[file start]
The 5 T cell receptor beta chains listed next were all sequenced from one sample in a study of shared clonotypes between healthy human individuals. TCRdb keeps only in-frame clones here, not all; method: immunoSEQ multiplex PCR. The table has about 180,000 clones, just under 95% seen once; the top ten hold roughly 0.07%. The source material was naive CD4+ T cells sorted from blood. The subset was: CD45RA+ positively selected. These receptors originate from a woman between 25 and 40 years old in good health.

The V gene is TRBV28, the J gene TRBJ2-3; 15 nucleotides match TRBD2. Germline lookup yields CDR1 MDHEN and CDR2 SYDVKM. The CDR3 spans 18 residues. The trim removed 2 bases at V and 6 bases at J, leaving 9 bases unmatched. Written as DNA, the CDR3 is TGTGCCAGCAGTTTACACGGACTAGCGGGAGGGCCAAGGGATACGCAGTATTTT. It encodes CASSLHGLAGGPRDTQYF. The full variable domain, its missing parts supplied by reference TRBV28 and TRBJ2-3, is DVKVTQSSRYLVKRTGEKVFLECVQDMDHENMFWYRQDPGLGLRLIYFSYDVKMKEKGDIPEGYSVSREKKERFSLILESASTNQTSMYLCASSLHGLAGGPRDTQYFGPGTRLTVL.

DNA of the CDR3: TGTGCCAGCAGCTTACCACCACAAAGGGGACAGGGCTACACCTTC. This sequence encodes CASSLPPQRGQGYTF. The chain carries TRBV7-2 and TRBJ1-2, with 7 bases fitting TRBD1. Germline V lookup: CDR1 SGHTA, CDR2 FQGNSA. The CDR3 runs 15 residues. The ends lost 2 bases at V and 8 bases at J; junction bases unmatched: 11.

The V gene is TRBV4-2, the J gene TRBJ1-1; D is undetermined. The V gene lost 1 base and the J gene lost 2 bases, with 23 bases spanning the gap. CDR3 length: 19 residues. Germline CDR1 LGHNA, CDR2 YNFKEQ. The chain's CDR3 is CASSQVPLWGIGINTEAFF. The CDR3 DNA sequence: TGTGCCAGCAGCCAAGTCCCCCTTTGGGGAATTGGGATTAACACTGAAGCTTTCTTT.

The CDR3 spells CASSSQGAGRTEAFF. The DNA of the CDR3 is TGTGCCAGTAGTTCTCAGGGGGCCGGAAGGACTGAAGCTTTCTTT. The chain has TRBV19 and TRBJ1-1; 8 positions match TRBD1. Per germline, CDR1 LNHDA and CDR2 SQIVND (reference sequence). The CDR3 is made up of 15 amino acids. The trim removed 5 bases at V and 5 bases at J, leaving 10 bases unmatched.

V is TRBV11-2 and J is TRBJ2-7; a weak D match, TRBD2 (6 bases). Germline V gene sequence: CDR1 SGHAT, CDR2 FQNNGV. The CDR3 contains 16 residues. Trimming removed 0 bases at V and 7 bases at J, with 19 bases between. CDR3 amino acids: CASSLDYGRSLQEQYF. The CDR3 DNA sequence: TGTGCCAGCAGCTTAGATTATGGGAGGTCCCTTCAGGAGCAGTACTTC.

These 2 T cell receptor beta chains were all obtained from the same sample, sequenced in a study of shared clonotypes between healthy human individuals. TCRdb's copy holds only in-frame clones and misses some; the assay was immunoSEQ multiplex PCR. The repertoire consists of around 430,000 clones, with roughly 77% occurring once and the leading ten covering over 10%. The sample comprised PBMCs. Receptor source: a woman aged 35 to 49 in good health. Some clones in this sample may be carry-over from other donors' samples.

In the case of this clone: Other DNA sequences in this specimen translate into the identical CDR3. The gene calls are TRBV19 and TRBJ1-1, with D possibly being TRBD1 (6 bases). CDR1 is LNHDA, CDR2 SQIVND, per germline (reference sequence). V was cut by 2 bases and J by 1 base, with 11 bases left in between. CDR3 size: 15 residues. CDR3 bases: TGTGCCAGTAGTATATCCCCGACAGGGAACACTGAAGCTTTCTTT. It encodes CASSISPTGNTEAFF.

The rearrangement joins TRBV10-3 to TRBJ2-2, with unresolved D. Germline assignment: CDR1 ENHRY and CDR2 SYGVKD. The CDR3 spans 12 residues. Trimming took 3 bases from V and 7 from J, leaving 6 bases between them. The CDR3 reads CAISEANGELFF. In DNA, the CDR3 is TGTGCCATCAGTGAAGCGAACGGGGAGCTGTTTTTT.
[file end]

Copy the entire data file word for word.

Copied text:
The 5 T cell receptor beta chains listed next were all sequenced from one sample in a study of shared clonotypes between healthy human individuals. TCRdb keeps only in-frame clones here, not all; method: immunoSEQ multiplex PCR. The table has about 180,000 clones, just under 95% seen once; the top ten hold roughly 0.07%. The source material was naive CD4+ T cells sorted from blood. The subset was: CD45RA+ positively selected. These receptors originate from a woman between 25 and 40 years old in good health.

The V gene is TRBV28, the J gene TRBJ2-3; 15 nucleotides match TRBD2. Germline lookup yields CDR1 MDHEN and CDR2 SYDVKM. The CDR3 spans 18 residues. The trim removed 2 bases at V and 6 bases at J, leaving 9 bases unmatched. Written as DNA, the CDR3 is TGTGCCAGCAGTTTACACGGACTAGCGGGAGGGCCAAGGGATACGCAGTATTTT. It encodes CASSLHGLAGGPRDTQYF. The full variable domain, its missing parts supplied by reference TRBV28 and TRBJ2-3, is DVKVTQSSRYLVKRTGEKVFLECVQDMDHENMFWYRQDPGLGLRLIYFSYDVKMKEKGDIPEGYSVSREKKERFSLILESASTNQTSMYLCASSLHGLAGGPRDTQYFGPGTRLTVL.

DNA of the CDR3: TGTGCCAGCAGCTTACCACCACAAAGGGGACAGGGCTACACCTTC. This sequence encodes CASSLPPQRGQGYTF. The chain carries TRBV7-2 and TRBJ1-2, with 7 bases fitting TRBD1. Germline V lookup: CDR1 SGHTA, CDR2 FQGNSA. The CDR3 runs 15 residues. The ends lost 2 bases at V and 8 bases at J; junction bases unmatched: 11.

The V gene is TRBV4-2, the J gene TRBJ1-1; D is undetermined. The V gene lost 1 base and the J gene lost 2 bases, with 23 bases spanning the gap. CDR3 length: 19 residues. Germline CDR1 LGHNA, CDR2 YNFKEQ. The chain's CDR3 is CASSQVPLWGIGINTEAFF. The CDR3 DNA sequence: TGTGCCAGCAGCCAAGTCCCCCTTTGGGGAATTGGGATTAACACTGAAGCTTTCTTT.

The CDR3 spells CASSSQGAGRTEAFF. The DNA of the CDR3 is TGTGCCAGTAGTTCTCAGGGGGCCGGAAGGACTGAAGCTTTCTTT. The chain has TRBV19 and TRBJ1-1; 8 positions match TRBD1. Per germline, CDR1 LNHDA and CDR2 SQIVND (reference sequence). The CDR3 is made up of 15 amino acids. The trim removed 5 bases at V and 5 bases at J, leaving 10 bases unmatched.

V is TRBV11-2 and J is TRBJ2-7; a weak D match, TRBD2 (6 bases). Germline V gene sequence: CDR1 SGHAT, CDR2 FQNNGV. The CDR3 contains 16 residues. Trimming removed 0 bases at V and 7 bases at J, with 19 bases between. CDR3 amino acids: CASSLDYGRSLQEQYF. The CDR3 DNA sequence: TGTGCCAGCAGCTTAGATTATGGGAGGTCCCTTCAGGAGCAGTACTTC.

These 2 T cell receptor beta chains were all obtained from the same sample, sequenced in a study of shared clonotypes between healthy human individuals. TCRdb's copy holds only in-frame clones and misses some; the assay was immunoSEQ multiplex PCR. The repertoire consists of around 430,000 clones, with roughly 77% occurring once and the leading ten covering over 10%. The sample comprised PBMCs. Receptor source: a woman aged 35 to 49 in good health. Some clones in this sample may be carry-over from other donors' samples.

In the case of this clone: Other DNA sequences in this specimen translate into the identical CDR3. The gene calls are TRBV19 and TRBJ1-1, with D possibly being TRBD1 (6 bases). CDR1 is LNHDA, CDR2 SQIVND, per germline (reference sequence). V was cut by 2 bases and J by 1 base, with 11 bases left in between. CDR3 size: 15 residues. CDR3 bases: TGTGCCAGTAGTATATCCCCGACAGGGAACACTGAAGCTTTCTTT. It encodes CASSISPTGNTEAFF.

The rearrangement joins TRBV10-3 to TRBJ2-2, with unresolved D. Germline assignment: CDR1 ENHRY and CDR2 SYGVKD. The CDR3 spans 12 residues. Trimming took 3 bases from V and 7 from J, leaving 6 bases between them. The CDR3 reads CAISEANGELFF. In DNA, the CDR3 is TGTGCCATCAGTGAAGCGAACGGGGAGCTGTTTTTT.